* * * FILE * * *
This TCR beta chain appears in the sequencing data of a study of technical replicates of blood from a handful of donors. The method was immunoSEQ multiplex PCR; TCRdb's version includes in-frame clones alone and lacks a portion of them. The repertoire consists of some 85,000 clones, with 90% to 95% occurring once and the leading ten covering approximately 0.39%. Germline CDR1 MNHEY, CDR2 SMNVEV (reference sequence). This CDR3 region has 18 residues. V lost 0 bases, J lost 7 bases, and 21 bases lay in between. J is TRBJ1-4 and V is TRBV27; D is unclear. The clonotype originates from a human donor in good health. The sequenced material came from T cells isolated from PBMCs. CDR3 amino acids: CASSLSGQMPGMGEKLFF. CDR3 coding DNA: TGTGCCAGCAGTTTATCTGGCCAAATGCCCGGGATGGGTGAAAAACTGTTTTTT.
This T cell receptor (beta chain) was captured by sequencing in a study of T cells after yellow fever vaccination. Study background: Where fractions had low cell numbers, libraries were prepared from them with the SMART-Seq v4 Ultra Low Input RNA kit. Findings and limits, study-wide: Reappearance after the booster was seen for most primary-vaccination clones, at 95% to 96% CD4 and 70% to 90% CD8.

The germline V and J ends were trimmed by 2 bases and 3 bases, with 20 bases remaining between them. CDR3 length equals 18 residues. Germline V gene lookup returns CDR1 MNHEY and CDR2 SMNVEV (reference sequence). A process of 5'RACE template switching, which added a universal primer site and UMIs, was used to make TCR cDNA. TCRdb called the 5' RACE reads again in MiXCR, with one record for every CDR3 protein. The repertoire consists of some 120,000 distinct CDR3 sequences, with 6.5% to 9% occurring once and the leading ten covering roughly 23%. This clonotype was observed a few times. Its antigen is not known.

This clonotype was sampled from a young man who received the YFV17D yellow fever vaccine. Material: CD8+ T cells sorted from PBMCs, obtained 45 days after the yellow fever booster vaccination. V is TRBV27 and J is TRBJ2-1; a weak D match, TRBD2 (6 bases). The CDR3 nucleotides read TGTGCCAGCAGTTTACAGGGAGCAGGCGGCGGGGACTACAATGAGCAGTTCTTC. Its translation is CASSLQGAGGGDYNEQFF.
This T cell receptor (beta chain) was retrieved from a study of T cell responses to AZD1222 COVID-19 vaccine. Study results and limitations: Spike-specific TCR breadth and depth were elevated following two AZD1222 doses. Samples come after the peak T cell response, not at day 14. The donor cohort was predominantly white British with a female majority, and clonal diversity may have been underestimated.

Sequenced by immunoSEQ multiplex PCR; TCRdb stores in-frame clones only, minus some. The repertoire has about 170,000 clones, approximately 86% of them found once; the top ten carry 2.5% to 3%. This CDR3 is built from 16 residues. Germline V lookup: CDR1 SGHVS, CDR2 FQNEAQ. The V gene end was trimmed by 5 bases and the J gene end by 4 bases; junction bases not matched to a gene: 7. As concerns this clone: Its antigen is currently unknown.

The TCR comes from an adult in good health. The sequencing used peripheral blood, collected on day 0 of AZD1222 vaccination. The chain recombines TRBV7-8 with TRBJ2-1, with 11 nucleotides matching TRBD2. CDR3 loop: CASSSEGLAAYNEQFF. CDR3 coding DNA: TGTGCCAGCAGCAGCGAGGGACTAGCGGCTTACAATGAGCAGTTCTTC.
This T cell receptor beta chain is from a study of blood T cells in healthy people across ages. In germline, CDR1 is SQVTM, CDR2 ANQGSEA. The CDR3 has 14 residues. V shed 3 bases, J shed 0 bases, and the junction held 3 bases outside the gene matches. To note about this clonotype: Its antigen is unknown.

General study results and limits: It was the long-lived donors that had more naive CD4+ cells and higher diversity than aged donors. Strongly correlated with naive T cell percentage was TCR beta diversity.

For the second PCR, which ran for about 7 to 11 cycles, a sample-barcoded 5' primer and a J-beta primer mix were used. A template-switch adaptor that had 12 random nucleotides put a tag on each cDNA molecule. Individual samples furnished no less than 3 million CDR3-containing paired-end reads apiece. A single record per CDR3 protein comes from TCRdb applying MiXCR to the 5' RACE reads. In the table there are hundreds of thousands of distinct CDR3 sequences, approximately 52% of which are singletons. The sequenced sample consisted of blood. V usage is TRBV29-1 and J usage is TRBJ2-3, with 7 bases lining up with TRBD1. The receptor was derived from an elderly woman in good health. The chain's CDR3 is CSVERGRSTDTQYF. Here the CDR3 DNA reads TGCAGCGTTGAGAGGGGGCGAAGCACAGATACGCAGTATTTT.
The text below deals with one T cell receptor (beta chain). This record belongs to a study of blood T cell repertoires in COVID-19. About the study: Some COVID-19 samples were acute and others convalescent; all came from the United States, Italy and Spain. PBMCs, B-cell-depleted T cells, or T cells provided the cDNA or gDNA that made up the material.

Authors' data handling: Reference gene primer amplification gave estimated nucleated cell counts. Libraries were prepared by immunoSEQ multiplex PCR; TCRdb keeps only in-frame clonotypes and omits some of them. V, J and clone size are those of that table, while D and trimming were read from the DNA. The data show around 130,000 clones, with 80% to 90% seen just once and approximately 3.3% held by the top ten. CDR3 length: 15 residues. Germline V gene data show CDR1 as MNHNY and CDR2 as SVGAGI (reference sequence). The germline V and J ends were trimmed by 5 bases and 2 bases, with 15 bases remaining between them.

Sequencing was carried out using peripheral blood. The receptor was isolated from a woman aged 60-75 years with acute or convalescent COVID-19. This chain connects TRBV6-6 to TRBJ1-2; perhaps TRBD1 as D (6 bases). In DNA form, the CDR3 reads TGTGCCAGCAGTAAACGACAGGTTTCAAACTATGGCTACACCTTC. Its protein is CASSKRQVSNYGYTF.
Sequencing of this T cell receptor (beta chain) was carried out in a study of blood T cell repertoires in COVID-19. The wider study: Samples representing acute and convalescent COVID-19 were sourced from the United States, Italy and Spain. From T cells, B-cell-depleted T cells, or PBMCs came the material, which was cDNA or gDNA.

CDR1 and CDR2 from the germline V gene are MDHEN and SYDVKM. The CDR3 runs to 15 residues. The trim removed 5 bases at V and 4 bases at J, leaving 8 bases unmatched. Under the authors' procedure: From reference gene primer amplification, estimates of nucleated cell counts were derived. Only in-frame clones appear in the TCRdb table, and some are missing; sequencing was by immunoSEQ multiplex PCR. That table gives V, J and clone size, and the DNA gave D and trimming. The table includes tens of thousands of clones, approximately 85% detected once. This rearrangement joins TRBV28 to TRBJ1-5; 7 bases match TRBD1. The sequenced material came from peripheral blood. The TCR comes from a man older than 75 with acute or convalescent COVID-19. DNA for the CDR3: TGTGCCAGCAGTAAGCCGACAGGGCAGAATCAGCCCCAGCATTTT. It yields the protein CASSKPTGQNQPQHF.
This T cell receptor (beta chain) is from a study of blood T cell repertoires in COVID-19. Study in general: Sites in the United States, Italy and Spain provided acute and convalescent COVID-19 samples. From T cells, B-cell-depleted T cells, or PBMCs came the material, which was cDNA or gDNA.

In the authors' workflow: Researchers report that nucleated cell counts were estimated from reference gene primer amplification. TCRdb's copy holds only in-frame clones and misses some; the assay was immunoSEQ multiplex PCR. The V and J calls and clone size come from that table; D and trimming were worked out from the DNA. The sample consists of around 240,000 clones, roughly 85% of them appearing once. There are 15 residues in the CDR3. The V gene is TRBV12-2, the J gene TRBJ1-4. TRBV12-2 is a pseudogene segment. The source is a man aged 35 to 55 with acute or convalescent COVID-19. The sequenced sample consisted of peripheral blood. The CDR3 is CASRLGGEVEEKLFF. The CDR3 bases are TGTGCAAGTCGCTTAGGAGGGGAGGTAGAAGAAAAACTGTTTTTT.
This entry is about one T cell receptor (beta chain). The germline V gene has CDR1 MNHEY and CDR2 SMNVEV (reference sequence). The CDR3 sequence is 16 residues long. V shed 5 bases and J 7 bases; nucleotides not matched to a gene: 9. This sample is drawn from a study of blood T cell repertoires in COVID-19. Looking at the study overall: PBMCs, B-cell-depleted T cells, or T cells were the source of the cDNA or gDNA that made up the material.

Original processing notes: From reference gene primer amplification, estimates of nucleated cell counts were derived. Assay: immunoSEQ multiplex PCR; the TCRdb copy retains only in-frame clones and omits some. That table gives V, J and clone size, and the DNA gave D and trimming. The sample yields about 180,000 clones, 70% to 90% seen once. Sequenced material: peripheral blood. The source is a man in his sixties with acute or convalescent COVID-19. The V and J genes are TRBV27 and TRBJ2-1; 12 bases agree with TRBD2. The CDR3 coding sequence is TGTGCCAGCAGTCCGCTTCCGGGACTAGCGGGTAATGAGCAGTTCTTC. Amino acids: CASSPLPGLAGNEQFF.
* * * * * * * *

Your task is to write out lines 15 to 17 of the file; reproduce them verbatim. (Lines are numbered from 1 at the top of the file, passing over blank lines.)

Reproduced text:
CDR1 and CDR2 from the germline V gene are MDHEN and SYDVKM. The CDR3 runs to 15 residues. The trim removed 5 bases at V and 4 bases at J, leaving 8 bases unmatched. Under the authors' procedure: From reference gene primer amplification, estimates of nucleated cell counts were derived. Only in-frame clones appear in the TCRdb table, and some are missing; sequencing was by immunoSEQ multiplex PCR. That table gives V, J and clone size, and the DNA gave D and trimming. The table includes tens of thousands of clones, approximately 85% detected once. This rearrangement joins TRBV28 to TRBJ1-5; 7 bases match TRBD1. The sequenced material came from peripheral blood. The TCR comes from a man older than 75 with acute or convalescent COVID-19. DNA for the CDR3: TGTGCCAGCAGTAAGCCGACAGGGCAGAATCAGCCCCAGCATTTT. It yields the protein CASSKPTGQNQPQHF.
This T cell receptor (beta chain) is from a study of blood T cell repertoires in COVID-19. Study in general: Sites in the United States, Italy and Spain provided acute and convalescent COVID-19 samples. From T cells, B-cell-depleted T cells, or PBMCs came the material, which was cDNA or gDNA.

In the authors' workflow: Researchers report that nucleated cell counts were estimated from reference gene primer amplification. TCRdb's copy holds only in-frame clones and misses some; the assay was immunoSEQ multiplex PCR. The V and J calls and clone size come from that table; D and trimming were worked out from the DNA. The sample consists of around 240,000 clones, roughly 85% of them appearing once. There are 15 residues in the CDR3. The V gene is TRBV12-2, the J gene TRBJ1-4. TRBV12-2 is a pseudogene segment. The source is a man aged 35 to 55 with acute or convalescent COVID-19. The sequenced sample consisted of peripheral blood. The CDR3 is CASRLGGEVEEKLFF. The CDR3 bases are TGTGCAAGTCGCTTAGGAGGGGAGGTAGAAGAAAAACTGTTTTTT.